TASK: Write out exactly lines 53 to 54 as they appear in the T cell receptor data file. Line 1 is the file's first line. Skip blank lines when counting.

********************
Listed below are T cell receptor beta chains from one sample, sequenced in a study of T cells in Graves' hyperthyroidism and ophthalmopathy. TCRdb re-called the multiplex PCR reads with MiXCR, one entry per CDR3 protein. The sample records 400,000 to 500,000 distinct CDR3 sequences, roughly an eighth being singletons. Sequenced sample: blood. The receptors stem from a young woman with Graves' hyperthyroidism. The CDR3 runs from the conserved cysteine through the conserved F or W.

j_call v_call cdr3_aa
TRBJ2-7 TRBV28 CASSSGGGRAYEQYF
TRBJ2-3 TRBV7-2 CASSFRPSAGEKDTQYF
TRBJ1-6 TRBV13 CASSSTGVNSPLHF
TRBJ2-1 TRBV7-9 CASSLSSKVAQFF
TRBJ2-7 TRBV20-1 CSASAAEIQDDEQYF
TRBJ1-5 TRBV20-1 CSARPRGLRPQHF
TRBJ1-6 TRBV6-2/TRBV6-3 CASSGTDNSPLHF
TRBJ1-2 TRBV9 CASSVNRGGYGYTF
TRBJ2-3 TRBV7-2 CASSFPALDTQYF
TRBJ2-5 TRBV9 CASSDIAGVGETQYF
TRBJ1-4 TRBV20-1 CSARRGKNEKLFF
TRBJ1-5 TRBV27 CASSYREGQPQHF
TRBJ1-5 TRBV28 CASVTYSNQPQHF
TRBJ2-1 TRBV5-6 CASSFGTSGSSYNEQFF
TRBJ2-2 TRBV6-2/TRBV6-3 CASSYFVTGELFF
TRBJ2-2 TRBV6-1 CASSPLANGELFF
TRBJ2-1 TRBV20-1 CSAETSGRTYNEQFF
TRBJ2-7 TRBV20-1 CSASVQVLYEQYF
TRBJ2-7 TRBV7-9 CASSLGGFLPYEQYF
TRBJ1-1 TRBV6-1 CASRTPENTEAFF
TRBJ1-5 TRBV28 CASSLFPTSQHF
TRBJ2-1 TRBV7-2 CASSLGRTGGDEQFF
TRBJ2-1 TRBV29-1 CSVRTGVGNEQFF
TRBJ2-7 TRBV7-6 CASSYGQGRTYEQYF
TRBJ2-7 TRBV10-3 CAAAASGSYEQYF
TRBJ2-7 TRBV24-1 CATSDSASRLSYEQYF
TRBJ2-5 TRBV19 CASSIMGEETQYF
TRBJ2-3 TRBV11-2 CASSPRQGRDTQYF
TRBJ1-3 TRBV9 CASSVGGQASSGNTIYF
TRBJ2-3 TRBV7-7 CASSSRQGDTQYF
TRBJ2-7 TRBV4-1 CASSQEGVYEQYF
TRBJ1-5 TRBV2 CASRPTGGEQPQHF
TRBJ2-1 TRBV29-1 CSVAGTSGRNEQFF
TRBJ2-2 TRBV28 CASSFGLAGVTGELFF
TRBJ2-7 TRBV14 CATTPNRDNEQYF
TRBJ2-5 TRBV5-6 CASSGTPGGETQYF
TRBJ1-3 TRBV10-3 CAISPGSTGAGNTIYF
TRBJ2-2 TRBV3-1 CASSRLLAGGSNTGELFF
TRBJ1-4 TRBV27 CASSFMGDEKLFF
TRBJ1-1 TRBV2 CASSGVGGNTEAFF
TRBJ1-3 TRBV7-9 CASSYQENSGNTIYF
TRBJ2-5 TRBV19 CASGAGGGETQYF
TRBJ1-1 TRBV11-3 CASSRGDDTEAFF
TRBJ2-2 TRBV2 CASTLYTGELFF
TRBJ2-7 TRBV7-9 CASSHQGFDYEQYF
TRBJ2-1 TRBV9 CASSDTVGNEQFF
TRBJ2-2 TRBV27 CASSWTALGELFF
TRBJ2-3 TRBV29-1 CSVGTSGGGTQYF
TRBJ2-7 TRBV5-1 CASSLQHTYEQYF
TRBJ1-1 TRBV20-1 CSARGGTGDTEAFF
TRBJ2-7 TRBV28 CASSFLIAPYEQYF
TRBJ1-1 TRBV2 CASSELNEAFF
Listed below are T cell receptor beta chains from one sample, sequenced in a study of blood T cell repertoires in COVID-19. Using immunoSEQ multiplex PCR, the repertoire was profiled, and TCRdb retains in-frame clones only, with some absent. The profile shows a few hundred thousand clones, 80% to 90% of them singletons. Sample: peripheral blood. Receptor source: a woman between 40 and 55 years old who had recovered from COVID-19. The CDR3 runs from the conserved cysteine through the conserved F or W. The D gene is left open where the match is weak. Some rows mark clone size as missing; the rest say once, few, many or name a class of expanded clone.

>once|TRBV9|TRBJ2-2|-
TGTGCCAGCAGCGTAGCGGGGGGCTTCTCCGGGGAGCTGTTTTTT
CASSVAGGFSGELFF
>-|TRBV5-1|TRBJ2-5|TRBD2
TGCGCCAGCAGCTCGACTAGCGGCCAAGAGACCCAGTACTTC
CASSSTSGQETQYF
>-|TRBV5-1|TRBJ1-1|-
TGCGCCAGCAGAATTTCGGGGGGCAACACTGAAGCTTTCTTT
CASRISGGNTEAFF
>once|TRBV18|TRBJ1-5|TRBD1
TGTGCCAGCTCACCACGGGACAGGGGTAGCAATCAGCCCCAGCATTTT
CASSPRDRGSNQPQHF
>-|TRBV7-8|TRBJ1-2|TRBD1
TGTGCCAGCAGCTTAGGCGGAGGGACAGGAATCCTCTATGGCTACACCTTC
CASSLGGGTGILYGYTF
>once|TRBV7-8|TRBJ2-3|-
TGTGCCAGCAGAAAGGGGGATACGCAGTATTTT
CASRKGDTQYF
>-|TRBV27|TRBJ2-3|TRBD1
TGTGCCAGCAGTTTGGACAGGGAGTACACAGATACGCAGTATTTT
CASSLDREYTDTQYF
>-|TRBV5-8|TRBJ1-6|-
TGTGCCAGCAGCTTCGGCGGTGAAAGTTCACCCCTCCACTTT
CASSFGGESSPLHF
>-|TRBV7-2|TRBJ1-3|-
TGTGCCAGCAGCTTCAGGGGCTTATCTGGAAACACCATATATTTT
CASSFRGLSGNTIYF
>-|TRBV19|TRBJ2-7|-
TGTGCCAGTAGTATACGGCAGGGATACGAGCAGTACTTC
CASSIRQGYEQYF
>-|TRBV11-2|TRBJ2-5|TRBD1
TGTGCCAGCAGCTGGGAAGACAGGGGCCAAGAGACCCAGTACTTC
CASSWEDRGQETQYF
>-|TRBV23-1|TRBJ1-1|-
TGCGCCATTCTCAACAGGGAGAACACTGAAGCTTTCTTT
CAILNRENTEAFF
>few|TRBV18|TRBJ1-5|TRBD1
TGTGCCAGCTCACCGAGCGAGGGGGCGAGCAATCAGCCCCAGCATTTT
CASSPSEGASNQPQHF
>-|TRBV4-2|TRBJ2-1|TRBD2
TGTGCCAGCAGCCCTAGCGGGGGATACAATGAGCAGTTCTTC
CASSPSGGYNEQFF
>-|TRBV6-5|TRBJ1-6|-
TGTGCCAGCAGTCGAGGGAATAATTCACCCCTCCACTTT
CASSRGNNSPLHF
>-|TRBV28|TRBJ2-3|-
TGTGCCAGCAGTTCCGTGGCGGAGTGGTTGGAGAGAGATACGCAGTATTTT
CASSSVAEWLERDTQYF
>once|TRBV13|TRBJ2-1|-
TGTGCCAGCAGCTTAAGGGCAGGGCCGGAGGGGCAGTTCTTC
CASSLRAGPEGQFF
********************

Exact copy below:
TRBJ2-7 TRBV28 CASSFLIAPYEQYF
TRBJ1-1 TRBV2 CASSELNEAFF